First, the authority of the member state of origin evaluates whether the prerequisites for the implementation of the cross-border project are met. If the examination comes to positive results, a pre- reorganization certificate will be issued. Such pre- reorganization certificate is submitted to the authority of the country of destination via the Business Register Interconnection System (BRIS), which was established in 2017. The competent authorities of the country of destination then scrutinizes the effectiveness of the conversion measure exclusively in accordance with its national regulations. If all requirements are met, the cross-border project becomes effective upon entry in the commercial registers of the participating countries.
 

Conclusion

The EU Directive constitutes the basis for a harmonization of European corporate law and has to be transposed into national law by the member states until January 31, 2023. In Germany the Federal Ministry for Justice and Consumer Protection has set-up a commission of experts for this purpose.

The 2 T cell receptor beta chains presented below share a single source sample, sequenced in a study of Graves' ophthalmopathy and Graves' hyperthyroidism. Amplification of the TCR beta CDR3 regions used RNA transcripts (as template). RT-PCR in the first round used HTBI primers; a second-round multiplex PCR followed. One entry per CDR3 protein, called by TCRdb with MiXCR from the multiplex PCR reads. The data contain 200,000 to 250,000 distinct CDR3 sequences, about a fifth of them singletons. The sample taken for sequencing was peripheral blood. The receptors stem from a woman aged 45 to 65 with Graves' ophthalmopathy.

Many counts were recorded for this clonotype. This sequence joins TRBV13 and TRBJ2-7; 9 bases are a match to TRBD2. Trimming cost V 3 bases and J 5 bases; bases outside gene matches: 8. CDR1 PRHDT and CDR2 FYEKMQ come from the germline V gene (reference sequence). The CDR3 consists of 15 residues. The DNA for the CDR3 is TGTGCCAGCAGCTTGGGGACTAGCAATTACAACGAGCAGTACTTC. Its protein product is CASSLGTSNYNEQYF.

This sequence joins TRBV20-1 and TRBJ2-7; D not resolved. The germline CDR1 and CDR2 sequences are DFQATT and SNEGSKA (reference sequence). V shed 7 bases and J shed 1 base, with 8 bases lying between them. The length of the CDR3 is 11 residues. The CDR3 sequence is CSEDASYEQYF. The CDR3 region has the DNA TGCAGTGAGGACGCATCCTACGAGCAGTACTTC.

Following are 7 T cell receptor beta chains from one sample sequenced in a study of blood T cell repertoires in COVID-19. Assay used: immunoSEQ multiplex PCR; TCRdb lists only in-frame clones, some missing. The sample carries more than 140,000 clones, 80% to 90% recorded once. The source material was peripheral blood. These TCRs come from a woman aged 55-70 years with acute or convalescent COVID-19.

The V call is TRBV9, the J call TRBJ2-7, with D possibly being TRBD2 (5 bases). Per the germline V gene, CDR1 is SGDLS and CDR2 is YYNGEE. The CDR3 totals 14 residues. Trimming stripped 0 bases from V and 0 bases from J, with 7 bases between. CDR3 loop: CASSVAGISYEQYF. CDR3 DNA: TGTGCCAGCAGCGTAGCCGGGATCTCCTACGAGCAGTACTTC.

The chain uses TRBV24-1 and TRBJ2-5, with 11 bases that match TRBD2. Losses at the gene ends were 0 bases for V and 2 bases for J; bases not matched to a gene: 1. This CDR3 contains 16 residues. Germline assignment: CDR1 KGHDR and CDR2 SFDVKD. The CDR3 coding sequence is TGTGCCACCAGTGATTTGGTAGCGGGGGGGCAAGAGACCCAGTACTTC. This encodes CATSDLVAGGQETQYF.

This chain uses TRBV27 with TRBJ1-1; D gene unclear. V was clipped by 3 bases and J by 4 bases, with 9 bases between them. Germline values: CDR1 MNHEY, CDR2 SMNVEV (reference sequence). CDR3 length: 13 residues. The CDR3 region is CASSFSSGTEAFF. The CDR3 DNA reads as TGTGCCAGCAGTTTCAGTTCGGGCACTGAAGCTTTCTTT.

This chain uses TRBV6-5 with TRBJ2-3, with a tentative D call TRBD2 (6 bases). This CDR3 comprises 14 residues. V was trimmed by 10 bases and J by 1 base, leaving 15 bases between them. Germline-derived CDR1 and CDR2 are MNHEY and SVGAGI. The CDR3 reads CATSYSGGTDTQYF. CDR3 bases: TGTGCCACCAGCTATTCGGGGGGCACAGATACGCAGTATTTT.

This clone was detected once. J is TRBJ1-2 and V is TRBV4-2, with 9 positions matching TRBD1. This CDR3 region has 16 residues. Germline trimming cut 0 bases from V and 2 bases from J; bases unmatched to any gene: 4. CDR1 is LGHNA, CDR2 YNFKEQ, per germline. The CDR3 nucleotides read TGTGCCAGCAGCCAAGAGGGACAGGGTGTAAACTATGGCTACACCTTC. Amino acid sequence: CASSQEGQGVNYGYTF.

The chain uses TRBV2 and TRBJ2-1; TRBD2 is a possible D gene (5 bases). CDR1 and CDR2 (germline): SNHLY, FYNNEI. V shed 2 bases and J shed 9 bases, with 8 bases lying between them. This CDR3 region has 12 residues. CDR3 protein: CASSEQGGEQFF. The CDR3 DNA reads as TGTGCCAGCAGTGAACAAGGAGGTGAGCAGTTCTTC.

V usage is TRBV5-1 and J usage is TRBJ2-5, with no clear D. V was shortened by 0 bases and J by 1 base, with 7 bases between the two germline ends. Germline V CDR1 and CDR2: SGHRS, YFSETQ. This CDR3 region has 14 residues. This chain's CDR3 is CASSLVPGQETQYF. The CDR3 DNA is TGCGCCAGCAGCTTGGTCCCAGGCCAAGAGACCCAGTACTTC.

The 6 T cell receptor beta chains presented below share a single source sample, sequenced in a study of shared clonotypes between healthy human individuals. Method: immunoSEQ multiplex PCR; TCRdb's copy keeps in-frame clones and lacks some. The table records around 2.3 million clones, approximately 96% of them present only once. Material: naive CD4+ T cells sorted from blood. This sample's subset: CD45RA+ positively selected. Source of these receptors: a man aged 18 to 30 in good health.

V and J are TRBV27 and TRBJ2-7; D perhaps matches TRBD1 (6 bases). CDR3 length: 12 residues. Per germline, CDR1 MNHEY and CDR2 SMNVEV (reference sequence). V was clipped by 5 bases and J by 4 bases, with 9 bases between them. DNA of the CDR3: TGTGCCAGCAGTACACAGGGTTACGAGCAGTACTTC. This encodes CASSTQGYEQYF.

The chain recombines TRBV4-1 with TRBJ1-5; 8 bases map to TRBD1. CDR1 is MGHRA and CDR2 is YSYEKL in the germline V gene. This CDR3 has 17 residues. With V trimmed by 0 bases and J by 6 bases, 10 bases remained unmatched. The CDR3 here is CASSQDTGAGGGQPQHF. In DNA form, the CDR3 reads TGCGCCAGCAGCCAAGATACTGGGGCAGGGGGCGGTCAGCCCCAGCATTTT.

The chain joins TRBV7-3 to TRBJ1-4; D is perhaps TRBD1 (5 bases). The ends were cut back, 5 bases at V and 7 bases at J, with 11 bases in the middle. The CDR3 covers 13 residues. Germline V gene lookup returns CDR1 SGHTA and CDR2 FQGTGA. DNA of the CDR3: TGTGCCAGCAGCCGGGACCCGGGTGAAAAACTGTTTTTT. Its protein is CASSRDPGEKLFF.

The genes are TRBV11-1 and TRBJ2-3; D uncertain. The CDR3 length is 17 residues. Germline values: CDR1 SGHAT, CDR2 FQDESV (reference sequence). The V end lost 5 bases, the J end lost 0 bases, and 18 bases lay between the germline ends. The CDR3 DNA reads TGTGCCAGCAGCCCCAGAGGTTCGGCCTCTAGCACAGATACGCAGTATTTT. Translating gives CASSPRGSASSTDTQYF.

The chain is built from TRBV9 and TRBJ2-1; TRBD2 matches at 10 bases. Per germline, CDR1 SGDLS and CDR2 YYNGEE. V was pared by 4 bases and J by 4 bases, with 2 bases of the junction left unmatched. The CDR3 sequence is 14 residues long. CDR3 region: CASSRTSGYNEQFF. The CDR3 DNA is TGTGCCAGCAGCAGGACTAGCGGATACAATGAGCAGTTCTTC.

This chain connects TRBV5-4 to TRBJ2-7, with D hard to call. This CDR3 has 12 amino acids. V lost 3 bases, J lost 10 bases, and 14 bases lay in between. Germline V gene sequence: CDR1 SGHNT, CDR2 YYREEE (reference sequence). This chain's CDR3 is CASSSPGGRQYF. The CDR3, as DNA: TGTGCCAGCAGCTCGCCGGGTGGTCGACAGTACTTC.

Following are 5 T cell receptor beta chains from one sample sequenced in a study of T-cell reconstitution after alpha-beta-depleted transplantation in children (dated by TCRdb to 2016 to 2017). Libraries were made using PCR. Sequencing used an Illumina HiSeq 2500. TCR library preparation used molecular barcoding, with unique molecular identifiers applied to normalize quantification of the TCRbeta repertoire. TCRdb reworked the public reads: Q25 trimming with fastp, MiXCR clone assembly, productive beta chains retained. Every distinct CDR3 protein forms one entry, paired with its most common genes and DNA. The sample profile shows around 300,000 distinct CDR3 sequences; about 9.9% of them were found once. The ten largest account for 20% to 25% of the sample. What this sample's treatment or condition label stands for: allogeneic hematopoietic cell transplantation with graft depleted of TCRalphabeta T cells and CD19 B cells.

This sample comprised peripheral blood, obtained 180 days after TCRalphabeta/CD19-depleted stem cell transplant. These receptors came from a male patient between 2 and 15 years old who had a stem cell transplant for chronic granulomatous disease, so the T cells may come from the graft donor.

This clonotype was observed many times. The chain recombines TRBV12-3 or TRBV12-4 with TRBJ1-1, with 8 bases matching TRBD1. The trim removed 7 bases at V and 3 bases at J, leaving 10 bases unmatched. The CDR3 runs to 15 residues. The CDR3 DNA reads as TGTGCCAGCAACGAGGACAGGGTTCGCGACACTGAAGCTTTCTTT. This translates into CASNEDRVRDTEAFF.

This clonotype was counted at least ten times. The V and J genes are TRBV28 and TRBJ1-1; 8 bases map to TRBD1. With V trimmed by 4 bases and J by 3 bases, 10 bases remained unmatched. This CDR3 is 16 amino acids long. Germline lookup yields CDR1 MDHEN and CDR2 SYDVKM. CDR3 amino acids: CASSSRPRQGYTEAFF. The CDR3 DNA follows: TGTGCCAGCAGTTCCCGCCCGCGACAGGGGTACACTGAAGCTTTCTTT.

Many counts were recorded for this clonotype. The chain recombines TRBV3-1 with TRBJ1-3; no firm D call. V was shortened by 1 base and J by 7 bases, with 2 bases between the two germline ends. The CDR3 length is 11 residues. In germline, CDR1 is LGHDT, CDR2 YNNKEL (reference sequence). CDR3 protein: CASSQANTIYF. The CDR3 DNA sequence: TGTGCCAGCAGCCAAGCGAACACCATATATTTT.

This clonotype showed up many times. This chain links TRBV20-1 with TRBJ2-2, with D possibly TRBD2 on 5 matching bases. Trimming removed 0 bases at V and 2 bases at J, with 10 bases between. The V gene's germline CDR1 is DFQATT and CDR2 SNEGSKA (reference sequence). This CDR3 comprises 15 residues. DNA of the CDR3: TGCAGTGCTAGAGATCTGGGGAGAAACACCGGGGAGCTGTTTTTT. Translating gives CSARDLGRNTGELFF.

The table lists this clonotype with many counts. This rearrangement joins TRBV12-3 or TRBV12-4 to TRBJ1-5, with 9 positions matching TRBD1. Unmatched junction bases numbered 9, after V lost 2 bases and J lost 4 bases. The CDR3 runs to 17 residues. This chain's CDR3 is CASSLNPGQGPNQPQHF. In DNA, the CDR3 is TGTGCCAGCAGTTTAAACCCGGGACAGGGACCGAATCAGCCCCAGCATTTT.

The new regulations provide companies more flexibility to settle within the EU by standardizing the institutions of cross-border changes of legal form and divisions, which were until now not regulated by statutory law. The risk of procedural delays is reduced considering the statutory maximum deadlines provided for in the Directive, which have to be observed by the authorities of the participating member states. The abovementioned procedural inconsistencies of the Directive are, however, to be viewed critically. It remains to be observed how the Directive will be transposed into national laws in detail. Provided that national legislators succeed in implementing the requirements of the Directive in a technically clean and harmonious manner, companies will be given a new set of codified tools for the efficient design and implementation of cross-border reorganization measures within the EU.